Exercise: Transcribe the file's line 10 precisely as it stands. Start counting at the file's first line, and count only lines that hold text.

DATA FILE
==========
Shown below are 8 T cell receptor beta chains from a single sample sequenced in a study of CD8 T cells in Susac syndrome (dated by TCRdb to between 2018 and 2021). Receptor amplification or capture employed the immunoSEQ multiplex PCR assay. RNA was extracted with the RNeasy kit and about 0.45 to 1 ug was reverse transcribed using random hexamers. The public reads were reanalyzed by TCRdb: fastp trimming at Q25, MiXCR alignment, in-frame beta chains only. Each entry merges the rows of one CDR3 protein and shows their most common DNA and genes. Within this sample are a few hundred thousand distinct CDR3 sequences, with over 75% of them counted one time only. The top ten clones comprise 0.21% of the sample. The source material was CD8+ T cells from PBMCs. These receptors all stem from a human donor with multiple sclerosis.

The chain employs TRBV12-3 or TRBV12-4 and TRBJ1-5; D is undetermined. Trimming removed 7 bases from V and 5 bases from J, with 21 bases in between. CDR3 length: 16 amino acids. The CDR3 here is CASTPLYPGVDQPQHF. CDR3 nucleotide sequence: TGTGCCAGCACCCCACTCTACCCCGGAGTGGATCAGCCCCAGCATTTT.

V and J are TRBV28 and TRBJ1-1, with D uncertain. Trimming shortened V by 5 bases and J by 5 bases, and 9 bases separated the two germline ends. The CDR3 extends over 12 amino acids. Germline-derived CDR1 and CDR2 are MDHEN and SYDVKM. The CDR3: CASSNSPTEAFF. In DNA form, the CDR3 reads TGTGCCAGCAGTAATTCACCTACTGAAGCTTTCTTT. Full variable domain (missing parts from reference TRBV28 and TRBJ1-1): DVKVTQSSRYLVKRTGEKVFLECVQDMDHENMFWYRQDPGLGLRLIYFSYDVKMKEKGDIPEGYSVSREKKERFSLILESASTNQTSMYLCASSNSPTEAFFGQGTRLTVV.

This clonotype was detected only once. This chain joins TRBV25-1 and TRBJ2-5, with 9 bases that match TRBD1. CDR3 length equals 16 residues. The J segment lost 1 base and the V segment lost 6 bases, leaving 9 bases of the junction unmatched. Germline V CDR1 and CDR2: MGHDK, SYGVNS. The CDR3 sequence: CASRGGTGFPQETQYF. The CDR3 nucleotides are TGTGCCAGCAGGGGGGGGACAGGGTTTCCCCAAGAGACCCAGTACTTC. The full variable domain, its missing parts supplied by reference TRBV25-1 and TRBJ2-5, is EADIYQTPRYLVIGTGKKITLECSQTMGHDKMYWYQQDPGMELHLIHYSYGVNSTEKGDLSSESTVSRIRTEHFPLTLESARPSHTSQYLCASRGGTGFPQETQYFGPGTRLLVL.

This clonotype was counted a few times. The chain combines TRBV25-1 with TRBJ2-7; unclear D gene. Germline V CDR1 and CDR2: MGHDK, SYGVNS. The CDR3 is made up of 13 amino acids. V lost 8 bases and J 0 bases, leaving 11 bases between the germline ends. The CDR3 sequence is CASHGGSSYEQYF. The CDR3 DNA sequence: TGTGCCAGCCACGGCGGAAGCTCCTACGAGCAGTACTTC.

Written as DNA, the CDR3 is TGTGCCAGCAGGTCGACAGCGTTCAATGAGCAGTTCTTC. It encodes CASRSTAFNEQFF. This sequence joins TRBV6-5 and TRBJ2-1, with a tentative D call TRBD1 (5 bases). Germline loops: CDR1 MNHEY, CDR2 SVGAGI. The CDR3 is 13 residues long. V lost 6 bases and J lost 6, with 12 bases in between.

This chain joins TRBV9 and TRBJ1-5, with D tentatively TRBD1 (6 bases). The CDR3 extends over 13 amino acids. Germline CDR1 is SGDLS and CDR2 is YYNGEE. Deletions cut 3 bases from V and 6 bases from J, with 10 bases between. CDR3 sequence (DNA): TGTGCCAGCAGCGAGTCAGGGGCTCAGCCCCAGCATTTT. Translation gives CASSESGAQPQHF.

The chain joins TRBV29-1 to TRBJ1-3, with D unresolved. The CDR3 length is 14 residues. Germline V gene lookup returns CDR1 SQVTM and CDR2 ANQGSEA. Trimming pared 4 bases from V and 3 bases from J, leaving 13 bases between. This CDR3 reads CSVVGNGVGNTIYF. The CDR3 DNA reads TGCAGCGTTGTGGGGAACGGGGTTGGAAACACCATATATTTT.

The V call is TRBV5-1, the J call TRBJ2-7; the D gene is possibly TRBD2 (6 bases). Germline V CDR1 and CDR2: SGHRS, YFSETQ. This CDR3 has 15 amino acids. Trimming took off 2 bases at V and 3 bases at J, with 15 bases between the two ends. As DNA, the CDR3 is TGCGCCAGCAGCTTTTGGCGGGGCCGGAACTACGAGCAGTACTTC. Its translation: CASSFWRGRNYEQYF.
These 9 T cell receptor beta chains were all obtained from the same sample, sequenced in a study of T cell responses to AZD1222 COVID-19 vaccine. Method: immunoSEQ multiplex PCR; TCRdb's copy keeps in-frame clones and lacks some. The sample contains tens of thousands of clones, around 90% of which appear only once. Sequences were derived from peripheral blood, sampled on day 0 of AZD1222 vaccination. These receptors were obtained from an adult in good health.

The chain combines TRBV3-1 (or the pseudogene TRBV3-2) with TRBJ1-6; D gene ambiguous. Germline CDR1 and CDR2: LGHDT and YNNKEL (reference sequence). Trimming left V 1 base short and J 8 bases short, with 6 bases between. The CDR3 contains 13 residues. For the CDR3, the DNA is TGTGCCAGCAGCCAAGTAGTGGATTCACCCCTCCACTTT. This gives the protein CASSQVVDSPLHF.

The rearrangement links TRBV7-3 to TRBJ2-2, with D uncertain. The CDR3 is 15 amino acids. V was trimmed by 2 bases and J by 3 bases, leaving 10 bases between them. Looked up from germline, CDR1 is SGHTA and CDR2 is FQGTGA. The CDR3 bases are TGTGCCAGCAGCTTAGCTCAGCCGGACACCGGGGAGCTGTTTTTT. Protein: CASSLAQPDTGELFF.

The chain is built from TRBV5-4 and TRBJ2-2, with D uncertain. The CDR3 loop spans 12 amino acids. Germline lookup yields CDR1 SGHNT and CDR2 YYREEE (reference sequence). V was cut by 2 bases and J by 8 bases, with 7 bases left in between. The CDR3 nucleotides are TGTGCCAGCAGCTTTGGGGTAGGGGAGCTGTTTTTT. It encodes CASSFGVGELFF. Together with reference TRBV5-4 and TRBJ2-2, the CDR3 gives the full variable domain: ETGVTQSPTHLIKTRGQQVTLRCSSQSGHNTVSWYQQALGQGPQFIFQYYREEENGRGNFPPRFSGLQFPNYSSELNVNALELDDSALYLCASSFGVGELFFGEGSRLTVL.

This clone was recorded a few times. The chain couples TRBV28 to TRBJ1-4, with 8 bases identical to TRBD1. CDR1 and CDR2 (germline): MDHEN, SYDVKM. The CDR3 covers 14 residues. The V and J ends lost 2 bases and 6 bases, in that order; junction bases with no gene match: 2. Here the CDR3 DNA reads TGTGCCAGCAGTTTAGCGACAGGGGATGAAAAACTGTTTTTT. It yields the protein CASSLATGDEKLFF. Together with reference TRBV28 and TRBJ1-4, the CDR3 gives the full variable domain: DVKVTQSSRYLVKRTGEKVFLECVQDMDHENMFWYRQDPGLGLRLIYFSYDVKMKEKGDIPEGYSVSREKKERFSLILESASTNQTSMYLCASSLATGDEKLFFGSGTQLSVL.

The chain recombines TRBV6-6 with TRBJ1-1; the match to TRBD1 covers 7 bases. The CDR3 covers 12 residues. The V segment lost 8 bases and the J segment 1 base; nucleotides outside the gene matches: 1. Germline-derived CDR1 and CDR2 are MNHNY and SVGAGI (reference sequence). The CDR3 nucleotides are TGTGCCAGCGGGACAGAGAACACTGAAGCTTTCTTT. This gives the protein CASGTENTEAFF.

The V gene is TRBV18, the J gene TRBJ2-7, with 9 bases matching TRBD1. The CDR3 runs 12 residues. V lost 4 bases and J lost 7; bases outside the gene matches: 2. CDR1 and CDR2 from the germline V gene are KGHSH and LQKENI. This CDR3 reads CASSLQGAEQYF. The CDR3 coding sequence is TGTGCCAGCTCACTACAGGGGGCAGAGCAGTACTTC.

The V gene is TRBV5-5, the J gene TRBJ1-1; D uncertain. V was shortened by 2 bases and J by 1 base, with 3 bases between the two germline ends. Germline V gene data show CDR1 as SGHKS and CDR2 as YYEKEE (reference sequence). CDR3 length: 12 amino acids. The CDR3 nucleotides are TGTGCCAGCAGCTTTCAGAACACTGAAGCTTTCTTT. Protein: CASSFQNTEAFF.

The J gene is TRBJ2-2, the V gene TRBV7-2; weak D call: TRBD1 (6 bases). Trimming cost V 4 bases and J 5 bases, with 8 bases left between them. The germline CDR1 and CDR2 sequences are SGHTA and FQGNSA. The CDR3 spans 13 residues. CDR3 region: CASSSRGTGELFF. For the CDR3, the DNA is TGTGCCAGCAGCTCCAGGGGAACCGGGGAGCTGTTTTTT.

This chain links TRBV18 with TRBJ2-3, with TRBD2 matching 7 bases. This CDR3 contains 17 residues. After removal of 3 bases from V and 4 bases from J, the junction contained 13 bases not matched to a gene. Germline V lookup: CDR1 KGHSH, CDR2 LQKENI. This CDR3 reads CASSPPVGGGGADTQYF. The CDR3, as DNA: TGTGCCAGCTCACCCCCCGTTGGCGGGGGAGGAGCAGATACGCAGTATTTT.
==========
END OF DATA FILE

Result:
These 9 T cell receptor beta chains were all obtained from the same sample, sequenced in a study of T cell responses to AZD1222 COVID-19 vaccine. Method: immunoSEQ multiplex PCR; TCRdb's copy keeps in-frame clones and lacks some. The sample contains tens of thousands of clones, around 90% of which appear only once. Sequences were derived from peripheral blood, sampled on day 0 of AZD1222 vaccination. These receptors were obtained from an adult in good health.